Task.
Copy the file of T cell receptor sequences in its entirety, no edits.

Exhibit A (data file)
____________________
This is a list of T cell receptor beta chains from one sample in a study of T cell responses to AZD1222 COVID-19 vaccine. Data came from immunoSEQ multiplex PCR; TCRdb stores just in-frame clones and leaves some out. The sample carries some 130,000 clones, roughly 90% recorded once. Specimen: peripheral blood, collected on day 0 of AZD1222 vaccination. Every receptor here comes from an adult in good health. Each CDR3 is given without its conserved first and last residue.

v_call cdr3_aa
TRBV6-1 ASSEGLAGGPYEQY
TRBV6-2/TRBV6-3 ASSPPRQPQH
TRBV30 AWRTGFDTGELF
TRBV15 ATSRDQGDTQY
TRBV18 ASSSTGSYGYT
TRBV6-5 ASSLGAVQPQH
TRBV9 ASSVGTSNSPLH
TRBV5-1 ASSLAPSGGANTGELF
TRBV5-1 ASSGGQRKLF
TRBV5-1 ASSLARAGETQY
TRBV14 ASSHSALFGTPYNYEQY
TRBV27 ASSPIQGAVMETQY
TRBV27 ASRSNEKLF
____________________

This is a list of T cell receptor beta chains from one sample in a study of T cell responses to AZD1222 COVID-19 vaccine. Data came from immunoSEQ multiplex PCR; TCRdb stores just in-frame clones and leaves some out. The sample carries some 130,000 clones, roughly 90% recorded once. Specimen: peripheral blood, collected on day 0 of AZD1222 vaccination. Every receptor here comes from an adult in good health. Each CDR3 is given without its conserved first and last residue.

v_call cdr3_aa
TRBV6-1 ASSEGLAGGPYEQY
TRBV6-2/TRBV6-3 ASSPPRQPQH
TRBV30 AWRTGFDTGELF
TRBV15 ATSRDQGDTQY
TRBV18 ASSSTGSYGYT
TRBV6-5 ASSLGAVQPQH
TRBV9 ASSVGTSNSPLH
TRBV5-1 ASSLAPSGGANTGELF
TRBV5-1 ASSGGQRKLF
TRBV5-1 ASSLARAGETQY
TRBV14 ASSHSALFGTPYNYEQY
TRBV27 ASSPIQGAVMETQY
TRBV27 ASRSNEKLF